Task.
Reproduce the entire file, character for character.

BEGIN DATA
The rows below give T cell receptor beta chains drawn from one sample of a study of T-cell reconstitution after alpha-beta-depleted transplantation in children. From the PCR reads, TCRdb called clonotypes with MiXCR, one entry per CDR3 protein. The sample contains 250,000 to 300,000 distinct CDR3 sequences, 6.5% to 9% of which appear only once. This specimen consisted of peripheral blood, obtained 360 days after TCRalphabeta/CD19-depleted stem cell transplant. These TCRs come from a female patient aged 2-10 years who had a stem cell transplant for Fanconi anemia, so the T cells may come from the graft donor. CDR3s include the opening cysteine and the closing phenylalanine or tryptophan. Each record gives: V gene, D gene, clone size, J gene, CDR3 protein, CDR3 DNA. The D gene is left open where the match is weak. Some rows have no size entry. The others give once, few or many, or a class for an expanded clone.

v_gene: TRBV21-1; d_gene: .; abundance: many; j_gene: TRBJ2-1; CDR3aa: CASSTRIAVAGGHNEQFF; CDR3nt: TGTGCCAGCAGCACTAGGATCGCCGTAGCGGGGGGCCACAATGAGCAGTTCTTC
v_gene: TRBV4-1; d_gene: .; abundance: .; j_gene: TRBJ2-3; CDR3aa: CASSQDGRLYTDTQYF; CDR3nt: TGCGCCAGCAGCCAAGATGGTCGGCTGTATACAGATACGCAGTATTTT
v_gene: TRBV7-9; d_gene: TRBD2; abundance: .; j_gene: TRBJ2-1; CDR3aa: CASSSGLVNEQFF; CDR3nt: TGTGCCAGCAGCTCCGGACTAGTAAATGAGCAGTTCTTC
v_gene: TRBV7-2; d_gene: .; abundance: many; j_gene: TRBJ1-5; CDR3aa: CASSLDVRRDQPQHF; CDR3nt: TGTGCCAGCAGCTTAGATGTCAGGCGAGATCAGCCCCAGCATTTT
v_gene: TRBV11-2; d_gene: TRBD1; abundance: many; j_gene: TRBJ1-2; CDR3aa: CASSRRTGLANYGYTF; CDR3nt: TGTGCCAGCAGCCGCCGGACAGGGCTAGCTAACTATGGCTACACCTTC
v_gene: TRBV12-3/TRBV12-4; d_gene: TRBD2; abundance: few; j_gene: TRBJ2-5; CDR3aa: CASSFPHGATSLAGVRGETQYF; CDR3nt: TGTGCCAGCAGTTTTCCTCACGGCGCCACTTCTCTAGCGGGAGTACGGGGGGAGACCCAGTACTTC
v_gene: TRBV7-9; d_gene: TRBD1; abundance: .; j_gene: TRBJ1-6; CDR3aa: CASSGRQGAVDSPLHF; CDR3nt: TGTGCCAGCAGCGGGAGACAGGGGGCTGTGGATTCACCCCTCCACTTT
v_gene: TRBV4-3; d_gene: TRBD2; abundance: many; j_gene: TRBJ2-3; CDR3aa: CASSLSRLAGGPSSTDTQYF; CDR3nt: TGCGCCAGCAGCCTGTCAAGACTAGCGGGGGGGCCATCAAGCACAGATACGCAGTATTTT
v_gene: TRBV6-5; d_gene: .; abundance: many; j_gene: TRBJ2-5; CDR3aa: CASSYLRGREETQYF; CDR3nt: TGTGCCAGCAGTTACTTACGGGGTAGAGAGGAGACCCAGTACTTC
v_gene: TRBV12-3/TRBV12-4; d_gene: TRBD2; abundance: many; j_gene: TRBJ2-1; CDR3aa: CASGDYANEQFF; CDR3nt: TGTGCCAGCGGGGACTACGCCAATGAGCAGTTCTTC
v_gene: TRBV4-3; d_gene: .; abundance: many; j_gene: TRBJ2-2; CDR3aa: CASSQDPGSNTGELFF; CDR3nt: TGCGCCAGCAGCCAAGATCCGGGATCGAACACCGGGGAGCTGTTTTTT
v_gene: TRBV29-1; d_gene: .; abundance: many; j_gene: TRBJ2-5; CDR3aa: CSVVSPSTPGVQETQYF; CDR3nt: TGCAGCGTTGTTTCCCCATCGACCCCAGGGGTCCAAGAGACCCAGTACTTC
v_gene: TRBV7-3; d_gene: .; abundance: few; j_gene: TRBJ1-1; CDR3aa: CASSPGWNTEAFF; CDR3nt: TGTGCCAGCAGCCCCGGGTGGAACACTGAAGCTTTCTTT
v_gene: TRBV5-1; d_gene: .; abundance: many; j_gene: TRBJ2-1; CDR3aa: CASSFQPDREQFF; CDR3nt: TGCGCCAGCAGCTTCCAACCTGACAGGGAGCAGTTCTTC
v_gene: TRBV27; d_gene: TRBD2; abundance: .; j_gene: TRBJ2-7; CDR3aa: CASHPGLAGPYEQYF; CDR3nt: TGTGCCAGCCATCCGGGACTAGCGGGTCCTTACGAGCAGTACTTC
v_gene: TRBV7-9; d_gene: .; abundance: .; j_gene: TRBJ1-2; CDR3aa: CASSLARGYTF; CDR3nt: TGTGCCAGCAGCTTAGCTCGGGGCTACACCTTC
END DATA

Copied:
The rows below give T cell receptor beta chains drawn from one sample of a study of T-cell reconstitution after alpha-beta-depleted transplantation in children. From the PCR reads, TCRdb called clonotypes with MiXCR, one entry per CDR3 protein. The sample contains 250,000 to 300,000 distinct CDR3 sequences, 6.5% to 9% of which appear only once. This specimen consisted of peripheral blood, obtained 360 days after TCRalphabeta/CD19-depleted stem cell transplant. These TCRs come from a female patient aged 2-10 years who had a stem cell transplant for Fanconi anemia, so the T cells may come from the graft donor. CDR3s include the opening cysteine and the closing phenylalanine or tryptophan. Each record gives: V gene, D gene, clone size, J gene, CDR3 protein, CDR3 DNA. The D gene is left open where the match is weak. Some rows have no size entry. The others give once, few or many, or a class for an expanded clone.

v_gene: TRBV21-1; d_gene: .; abundance: many; j_gene: TRBJ2-1; CDR3aa: CASSTRIAVAGGHNEQFF; CDR3nt: TGTGCCAGCAGCACTAGGATCGCCGTAGCGGGGGGCCACAATGAGCAGTTCTTC
v_gene: TRBV4-1; d_gene: .; abundance: .; j_gene: TRBJ2-3; CDR3aa: CASSQDGRLYTDTQYF; CDR3nt: TGCGCCAGCAGCCAAGATGGTCGGCTGTATACAGATACGCAGTATTTT
v_gene: TRBV7-9; d_gene: TRBD2; abundance: .; j_gene: TRBJ2-1; CDR3aa: CASSSGLVNEQFF; CDR3nt: TGTGCCAGCAGCTCCGGACTAGTAAATGAGCAGTTCTTC
v_gene: TRBV7-2; d_gene: .; abundance: many; j_gene: TRBJ1-5; CDR3aa: CASSLDVRRDQPQHF; CDR3nt: TGTGCCAGCAGCTTAGATGTCAGGCGAGATCAGCCCCAGCATTTT
v_gene: TRBV11-2; d_gene: TRBD1; abundance: many; j_gene: TRBJ1-2; CDR3aa: CASSRRTGLANYGYTF; CDR3nt: TGTGCCAGCAGCCGCCGGACAGGGCTAGCTAACTATGGCTACACCTTC
v_gene: TRBV12-3/TRBV12-4; d_gene: TRBD2; abundance: few; j_gene: TRBJ2-5; CDR3aa: CASSFPHGATSLAGVRGETQYF; CDR3nt: TGTGCCAGCAGTTTTCCTCACGGCGCCACTTCTCTAGCGGGAGTACGGGGGGAGACCCAGTACTTC
v_gene: TRBV7-9; d_gene: TRBD1; abundance: .; j_gene: TRBJ1-6; CDR3aa: CASSGRQGAVDSPLHF; CDR3nt: TGTGCCAGCAGCGGGAGACAGGGGGCTGTGGATTCACCCCTCCACTTT
v_gene: TRBV4-3; d_gene: TRBD2; abundance: many; j_gene: TRBJ2-3; CDR3aa: CASSLSRLAGGPSSTDTQYF; CDR3nt: TGCGCCAGCAGCCTGTCAAGACTAGCGGGGGGGCCATCAAGCACAGATACGCAGTATTTT
v_gene: TRBV6-5; d_gene: .; abundance: many; j_gene: TRBJ2-5; CDR3aa: CASSYLRGREETQYF; CDR3nt: TGTGCCAGCAGTTACTTACGGGGTAGAGAGGAGACCCAGTACTTC
v_gene: TRBV12-3/TRBV12-4; d_gene: TRBD2; abundance: many; j_gene: TRBJ2-1; CDR3aa: CASGDYANEQFF; CDR3nt: TGTGCCAGCGGGGACTACGCCAATGAGCAGTTCTTC
v_gene: TRBV4-3; d_gene: .; abundance: many; j_gene: TRBJ2-2; CDR3aa: CASSQDPGSNTGELFF; CDR3nt: TGCGCCAGCAGCCAAGATCCGGGATCGAACACCGGGGAGCTGTTTTTT
v_gene: TRBV29-1; d_gene: .; abundance: many; j_gene: TRBJ2-5; CDR3aa: CSVVSPSTPGVQETQYF; CDR3nt: TGCAGCGTTGTTTCCCCATCGACCCCAGGGGTCCAAGAGACCCAGTACTTC
v_gene: TRBV7-3; d_gene: .; abundance: few; j_gene: TRBJ1-1; CDR3aa: CASSPGWNTEAFF; CDR3nt: TGTGCCAGCAGCCCCGGGTGGAACACTGAAGCTTTCTTT
v_gene: TRBV5-1; d_gene: .; abundance: many; j_gene: TRBJ2-1; CDR3aa: CASSFQPDREQFF; CDR3nt: TGCGCCAGCAGCTTCCAACCTGACAGGGAGCAGTTCTTC
v_gene: TRBV27; d_gene: TRBD2; abundance: .; j_gene: TRBJ2-7; CDR3aa: CASHPGLAGPYEQYF; CDR3nt: TGTGCCAGCCATCCGGGACTAGCGGGTCCTTACGAGCAGTACTTC
v_gene: TRBV7-9; d_gene: .; abundance: .; j_gene: TRBJ1-2; CDR3aa: CASSLARGYTF; CDR3nt: TGTGCCAGCAGCTTAGCTCGGGGCTACACCTTC